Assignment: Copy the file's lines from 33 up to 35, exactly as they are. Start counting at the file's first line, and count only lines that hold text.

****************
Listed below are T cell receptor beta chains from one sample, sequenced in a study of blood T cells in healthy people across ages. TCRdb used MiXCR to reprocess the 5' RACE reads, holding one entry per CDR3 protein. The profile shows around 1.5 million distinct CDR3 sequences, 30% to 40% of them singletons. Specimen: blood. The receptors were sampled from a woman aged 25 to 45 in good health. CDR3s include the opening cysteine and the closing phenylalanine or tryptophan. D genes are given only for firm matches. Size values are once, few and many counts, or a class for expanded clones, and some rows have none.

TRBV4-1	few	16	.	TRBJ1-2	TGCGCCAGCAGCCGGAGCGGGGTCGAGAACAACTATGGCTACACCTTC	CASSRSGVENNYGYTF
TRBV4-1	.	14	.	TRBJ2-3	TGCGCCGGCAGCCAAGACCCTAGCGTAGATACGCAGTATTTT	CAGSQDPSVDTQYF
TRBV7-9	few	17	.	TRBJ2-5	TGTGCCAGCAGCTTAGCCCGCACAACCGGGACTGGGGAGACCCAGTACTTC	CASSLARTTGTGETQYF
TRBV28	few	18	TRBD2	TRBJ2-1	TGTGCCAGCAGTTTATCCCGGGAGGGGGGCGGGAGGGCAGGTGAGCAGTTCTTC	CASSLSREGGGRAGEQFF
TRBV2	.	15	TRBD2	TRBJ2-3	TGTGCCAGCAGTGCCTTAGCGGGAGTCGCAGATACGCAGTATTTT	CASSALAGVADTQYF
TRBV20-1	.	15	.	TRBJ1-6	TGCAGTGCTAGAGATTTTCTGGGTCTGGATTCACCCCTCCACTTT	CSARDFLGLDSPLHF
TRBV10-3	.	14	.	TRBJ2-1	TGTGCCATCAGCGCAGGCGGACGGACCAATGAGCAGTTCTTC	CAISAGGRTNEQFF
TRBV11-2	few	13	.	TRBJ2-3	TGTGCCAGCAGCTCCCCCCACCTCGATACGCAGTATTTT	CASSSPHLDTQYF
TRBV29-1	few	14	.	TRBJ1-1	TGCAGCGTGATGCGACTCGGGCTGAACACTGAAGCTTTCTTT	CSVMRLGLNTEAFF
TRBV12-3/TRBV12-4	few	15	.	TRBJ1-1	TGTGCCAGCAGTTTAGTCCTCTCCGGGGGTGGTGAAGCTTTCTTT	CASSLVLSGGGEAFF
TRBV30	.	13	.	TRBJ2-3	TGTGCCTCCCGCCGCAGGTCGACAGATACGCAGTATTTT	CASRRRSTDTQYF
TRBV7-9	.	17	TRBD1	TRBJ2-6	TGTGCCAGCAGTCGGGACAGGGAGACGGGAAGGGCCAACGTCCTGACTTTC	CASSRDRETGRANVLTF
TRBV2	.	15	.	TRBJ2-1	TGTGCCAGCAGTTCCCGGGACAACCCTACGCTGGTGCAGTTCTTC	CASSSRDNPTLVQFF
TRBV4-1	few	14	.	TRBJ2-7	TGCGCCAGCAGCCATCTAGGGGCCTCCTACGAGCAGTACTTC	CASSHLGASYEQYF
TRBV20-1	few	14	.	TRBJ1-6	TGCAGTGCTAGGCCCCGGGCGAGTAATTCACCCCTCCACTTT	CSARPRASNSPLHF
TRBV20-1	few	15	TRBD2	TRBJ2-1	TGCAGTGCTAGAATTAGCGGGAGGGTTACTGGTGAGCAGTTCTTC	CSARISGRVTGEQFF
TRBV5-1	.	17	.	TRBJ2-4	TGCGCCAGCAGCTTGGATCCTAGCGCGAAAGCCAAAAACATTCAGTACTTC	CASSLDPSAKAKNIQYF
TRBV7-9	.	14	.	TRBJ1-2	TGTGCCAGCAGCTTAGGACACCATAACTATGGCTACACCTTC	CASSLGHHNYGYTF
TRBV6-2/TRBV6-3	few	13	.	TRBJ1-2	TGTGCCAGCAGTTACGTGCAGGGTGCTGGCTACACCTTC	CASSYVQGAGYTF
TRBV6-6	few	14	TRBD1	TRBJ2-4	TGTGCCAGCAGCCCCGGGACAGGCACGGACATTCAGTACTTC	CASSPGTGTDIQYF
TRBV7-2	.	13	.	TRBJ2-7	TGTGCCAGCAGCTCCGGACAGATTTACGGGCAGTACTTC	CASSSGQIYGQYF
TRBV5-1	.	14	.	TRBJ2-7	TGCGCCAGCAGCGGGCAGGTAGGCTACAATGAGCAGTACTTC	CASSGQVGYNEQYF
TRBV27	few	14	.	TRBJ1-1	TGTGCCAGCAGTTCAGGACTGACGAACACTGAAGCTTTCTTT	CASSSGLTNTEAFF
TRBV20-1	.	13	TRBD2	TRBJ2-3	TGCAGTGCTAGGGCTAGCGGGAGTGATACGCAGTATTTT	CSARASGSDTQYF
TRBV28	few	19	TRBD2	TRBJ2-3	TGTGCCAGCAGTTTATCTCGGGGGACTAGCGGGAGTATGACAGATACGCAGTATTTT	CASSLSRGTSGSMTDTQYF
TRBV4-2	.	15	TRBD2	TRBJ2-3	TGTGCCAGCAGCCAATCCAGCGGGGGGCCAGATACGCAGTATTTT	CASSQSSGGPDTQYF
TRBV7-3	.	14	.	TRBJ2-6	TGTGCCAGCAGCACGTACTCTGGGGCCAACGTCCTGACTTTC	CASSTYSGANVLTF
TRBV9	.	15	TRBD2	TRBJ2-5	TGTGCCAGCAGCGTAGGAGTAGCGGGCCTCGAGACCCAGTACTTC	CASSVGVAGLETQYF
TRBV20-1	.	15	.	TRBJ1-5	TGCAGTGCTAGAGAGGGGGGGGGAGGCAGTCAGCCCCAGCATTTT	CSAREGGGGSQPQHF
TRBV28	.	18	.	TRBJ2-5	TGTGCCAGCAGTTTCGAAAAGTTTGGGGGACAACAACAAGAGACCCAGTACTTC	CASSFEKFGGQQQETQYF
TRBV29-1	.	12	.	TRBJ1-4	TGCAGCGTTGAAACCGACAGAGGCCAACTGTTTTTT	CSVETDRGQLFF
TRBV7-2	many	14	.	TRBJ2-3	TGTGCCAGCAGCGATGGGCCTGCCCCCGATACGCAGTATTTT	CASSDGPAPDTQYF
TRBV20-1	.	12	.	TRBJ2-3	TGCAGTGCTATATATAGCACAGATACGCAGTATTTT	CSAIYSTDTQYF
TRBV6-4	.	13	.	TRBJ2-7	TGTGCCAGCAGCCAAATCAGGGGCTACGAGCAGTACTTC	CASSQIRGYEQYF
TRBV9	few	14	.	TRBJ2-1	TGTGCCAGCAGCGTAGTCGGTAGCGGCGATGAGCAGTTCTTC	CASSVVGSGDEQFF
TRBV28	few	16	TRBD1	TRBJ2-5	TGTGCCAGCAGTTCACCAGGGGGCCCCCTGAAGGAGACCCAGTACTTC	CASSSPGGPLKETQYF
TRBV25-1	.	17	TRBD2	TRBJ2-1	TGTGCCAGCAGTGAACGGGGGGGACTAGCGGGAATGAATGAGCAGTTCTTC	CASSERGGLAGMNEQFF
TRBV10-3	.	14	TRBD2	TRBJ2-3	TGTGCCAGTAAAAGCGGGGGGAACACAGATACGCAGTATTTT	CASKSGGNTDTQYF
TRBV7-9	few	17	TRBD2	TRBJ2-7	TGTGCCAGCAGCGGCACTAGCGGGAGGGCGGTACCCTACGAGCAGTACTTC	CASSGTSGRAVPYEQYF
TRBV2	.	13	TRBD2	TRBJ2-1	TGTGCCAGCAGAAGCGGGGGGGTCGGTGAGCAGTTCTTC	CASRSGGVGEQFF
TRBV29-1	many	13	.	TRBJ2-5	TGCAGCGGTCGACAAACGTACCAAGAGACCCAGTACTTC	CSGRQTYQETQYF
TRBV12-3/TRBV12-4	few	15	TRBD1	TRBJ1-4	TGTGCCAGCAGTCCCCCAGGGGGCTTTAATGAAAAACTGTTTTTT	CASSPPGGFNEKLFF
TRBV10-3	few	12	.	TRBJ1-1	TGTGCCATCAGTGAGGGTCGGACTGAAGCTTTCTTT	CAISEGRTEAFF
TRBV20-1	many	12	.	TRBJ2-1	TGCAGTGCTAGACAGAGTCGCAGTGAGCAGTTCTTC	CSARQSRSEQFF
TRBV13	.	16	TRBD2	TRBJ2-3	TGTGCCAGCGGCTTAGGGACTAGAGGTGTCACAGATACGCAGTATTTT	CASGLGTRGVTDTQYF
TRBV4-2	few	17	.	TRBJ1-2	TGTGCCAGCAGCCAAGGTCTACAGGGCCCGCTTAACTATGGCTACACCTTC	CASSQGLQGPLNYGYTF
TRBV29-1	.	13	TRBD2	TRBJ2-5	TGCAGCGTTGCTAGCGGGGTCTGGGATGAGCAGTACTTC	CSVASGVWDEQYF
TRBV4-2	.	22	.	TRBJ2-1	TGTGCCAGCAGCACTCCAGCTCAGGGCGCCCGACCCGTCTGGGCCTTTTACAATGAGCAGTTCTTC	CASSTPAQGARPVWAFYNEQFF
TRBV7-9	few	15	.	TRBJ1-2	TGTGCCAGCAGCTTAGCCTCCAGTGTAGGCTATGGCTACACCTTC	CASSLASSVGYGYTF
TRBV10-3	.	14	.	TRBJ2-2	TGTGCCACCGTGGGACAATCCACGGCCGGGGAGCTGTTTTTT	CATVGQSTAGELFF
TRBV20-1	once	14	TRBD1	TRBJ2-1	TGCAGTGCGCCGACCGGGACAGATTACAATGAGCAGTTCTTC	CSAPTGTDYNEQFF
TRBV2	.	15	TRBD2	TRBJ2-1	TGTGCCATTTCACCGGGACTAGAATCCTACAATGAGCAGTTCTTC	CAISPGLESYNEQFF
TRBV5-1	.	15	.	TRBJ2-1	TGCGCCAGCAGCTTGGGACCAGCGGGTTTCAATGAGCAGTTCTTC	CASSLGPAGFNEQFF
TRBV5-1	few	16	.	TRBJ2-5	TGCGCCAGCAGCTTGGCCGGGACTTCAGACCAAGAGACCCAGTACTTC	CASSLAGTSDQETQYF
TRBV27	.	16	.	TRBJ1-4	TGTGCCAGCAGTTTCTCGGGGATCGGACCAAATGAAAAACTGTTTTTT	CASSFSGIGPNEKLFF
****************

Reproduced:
TRBV7-2	many	14	.	TRBJ2-3	TGTGCCAGCAGCGATGGGCCTGCCCCCGATACGCAGTATTTT	CASSDGPAPDTQYF
TRBV20-1	.	12	.	TRBJ2-3	TGCAGTGCTATATATAGCACAGATACGCAGTATTTT	CSAIYSTDTQYF
TRBV6-4	.	13	.	TRBJ2-7	TGTGCCAGCAGCCAAATCAGGGGCTACGAGCAGTACTTC	CASSQIRGYEQYF